Senamhi: Amazon River level at record high

The Amazon River, South America’s largest, has reached its highest level since Peru’s National Meteorology and Hydrology Institute, or Senamhi, began keeping records near its source, daily El Comercio reported  Wednesday.

The river topped 118.34 meters on April 15, which is 1.14 meters more than what Senamhi documented as being the highest level recorded.

As rains are expected for the next 48 hours, Senamhi has warned of possible floods in Peru’s Amazon region. The National Civil Defense Institute, or Indeci, has urged citizens to locate and identify higher grounds and evacuation routes.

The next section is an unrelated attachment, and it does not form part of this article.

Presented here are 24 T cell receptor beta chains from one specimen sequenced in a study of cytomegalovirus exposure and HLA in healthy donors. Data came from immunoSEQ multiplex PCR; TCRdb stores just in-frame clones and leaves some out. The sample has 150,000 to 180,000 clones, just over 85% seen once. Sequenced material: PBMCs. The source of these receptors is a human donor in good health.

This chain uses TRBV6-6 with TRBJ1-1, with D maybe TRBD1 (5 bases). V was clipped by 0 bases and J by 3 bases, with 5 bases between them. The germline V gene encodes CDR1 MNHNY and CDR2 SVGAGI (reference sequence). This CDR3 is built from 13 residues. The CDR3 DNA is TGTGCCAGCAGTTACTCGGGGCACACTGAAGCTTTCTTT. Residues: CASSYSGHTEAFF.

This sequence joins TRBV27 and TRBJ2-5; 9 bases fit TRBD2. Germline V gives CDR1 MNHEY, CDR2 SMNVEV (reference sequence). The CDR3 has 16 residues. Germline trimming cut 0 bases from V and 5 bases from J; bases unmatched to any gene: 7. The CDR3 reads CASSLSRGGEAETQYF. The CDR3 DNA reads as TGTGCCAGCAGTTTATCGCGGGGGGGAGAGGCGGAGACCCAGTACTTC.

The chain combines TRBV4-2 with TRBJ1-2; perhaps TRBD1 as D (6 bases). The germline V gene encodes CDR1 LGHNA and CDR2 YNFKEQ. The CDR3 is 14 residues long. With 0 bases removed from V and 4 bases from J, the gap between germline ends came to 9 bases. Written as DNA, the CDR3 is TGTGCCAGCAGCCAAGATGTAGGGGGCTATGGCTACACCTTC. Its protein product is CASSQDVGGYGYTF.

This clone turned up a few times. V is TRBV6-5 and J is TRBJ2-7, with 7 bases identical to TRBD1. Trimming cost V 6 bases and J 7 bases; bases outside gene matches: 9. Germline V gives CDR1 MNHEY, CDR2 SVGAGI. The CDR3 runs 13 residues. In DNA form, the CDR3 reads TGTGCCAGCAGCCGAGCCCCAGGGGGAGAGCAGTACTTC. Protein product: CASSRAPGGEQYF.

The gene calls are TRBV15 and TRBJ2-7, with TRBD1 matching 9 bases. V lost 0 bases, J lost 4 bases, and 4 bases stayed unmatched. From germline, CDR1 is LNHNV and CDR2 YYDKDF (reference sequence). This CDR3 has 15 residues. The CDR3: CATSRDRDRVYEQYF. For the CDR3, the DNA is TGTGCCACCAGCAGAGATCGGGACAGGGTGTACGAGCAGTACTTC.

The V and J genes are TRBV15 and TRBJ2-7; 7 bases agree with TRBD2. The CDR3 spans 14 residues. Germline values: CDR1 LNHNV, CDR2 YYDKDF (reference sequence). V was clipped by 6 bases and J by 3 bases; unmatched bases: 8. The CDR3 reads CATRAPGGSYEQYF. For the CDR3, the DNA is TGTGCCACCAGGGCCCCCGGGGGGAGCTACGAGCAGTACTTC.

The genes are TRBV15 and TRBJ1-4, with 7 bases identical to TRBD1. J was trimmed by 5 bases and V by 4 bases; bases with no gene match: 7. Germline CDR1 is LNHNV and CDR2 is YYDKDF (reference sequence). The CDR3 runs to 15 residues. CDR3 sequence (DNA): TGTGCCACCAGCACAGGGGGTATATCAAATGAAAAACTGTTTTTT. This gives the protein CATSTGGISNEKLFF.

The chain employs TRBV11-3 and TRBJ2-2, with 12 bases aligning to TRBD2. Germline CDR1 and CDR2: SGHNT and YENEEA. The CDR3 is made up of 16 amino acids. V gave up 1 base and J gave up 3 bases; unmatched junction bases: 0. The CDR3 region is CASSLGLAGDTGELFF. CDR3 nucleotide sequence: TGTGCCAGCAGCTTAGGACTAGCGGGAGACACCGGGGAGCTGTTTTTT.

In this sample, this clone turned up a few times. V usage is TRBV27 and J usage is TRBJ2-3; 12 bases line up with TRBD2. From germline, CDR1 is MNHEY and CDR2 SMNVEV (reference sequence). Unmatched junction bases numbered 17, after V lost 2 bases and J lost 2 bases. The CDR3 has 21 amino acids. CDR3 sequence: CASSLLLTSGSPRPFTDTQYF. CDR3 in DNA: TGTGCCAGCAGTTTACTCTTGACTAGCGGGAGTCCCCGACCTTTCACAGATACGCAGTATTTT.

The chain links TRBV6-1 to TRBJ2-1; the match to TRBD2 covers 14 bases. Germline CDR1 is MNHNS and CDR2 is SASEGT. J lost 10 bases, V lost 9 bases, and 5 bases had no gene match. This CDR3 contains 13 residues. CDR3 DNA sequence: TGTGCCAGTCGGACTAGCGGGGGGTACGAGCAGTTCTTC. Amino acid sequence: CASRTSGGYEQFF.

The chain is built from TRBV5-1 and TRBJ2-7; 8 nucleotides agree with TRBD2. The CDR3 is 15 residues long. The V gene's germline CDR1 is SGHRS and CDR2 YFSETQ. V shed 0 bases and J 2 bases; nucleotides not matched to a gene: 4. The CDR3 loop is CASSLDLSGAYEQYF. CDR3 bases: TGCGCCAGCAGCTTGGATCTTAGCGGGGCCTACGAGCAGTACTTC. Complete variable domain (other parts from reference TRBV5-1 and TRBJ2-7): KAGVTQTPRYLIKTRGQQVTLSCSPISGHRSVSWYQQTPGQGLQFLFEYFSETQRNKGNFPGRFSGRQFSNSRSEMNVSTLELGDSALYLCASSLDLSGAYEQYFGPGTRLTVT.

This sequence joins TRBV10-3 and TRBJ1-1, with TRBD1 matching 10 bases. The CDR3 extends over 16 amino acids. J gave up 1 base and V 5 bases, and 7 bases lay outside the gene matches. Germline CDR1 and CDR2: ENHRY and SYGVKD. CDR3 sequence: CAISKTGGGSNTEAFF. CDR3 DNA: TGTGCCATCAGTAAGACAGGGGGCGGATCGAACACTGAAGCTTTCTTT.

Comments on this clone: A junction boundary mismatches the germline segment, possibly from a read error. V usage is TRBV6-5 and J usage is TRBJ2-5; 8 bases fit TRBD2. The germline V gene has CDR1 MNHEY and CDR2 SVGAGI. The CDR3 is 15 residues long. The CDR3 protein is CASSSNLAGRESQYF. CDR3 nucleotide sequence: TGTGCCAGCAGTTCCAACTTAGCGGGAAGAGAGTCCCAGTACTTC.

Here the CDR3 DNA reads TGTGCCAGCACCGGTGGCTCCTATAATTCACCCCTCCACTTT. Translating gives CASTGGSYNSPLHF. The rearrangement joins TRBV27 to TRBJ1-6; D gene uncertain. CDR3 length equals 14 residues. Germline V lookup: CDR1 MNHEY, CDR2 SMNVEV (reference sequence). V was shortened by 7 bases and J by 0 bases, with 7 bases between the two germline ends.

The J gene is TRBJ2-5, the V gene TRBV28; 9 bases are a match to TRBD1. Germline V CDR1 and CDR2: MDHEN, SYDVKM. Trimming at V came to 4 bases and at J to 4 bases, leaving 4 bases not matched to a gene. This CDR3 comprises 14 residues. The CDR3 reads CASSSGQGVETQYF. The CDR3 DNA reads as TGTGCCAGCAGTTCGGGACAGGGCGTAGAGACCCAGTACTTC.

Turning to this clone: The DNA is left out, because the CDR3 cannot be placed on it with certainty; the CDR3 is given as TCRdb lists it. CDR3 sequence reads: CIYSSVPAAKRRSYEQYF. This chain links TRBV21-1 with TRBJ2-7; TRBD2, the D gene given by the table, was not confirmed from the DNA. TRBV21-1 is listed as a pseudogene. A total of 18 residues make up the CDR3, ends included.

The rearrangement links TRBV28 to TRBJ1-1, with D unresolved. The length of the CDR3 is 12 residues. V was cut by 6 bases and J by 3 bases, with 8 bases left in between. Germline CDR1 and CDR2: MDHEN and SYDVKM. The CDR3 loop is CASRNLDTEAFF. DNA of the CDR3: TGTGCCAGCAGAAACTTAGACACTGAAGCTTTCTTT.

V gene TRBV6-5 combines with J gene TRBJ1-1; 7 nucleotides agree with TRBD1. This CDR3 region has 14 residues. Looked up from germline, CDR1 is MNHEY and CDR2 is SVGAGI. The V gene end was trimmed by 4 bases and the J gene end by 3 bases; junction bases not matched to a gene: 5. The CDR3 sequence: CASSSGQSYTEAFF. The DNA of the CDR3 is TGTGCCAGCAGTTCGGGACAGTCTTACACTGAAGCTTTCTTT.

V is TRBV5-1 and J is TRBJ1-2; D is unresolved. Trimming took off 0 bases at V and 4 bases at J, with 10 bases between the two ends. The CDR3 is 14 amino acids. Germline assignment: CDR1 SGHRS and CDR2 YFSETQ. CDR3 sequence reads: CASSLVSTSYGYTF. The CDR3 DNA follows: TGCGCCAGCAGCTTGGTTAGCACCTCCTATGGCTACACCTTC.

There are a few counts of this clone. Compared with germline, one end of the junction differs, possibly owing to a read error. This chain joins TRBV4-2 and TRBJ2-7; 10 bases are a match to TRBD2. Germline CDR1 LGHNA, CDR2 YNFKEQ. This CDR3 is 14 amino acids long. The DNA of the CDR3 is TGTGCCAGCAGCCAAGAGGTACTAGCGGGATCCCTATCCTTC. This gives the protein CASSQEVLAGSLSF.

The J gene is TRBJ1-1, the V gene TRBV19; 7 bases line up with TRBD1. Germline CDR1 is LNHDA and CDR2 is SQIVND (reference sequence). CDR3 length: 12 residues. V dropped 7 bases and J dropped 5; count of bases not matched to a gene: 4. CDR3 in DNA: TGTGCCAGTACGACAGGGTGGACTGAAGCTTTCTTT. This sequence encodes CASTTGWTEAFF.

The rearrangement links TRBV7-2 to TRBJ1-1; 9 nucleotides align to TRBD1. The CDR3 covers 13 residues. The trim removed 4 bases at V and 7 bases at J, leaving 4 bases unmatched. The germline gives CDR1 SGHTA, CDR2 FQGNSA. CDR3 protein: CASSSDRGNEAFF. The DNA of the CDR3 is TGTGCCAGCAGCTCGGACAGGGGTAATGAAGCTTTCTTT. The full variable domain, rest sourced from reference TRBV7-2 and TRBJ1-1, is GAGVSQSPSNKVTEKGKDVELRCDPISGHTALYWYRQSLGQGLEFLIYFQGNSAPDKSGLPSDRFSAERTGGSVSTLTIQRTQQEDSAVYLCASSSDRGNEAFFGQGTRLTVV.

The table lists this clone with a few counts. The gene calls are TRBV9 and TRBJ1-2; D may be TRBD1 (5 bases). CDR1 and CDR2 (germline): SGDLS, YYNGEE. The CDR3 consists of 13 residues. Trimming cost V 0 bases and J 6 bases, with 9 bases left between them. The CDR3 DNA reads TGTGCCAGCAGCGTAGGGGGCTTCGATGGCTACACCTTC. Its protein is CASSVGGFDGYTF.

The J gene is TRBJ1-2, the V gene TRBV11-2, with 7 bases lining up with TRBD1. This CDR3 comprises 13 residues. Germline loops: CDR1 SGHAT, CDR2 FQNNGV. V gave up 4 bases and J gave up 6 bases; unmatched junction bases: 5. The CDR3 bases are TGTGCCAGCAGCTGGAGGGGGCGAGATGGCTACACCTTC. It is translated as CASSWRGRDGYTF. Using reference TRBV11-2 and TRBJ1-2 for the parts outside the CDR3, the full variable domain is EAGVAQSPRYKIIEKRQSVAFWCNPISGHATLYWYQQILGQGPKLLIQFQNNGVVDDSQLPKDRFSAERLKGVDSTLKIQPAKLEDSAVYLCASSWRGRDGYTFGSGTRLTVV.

At 6,800 kilometers, the Amazon is the second-longest river in the world, after the Nile. However, it is the largest river in the world by volume, with a total river flow greater than the next eight largest rivers combined, and discharges far more water at its mouth and drains more territory – across Bolivia, Peru, Ecuador, Colombia, Paraguay and Venezuela – than any other river.

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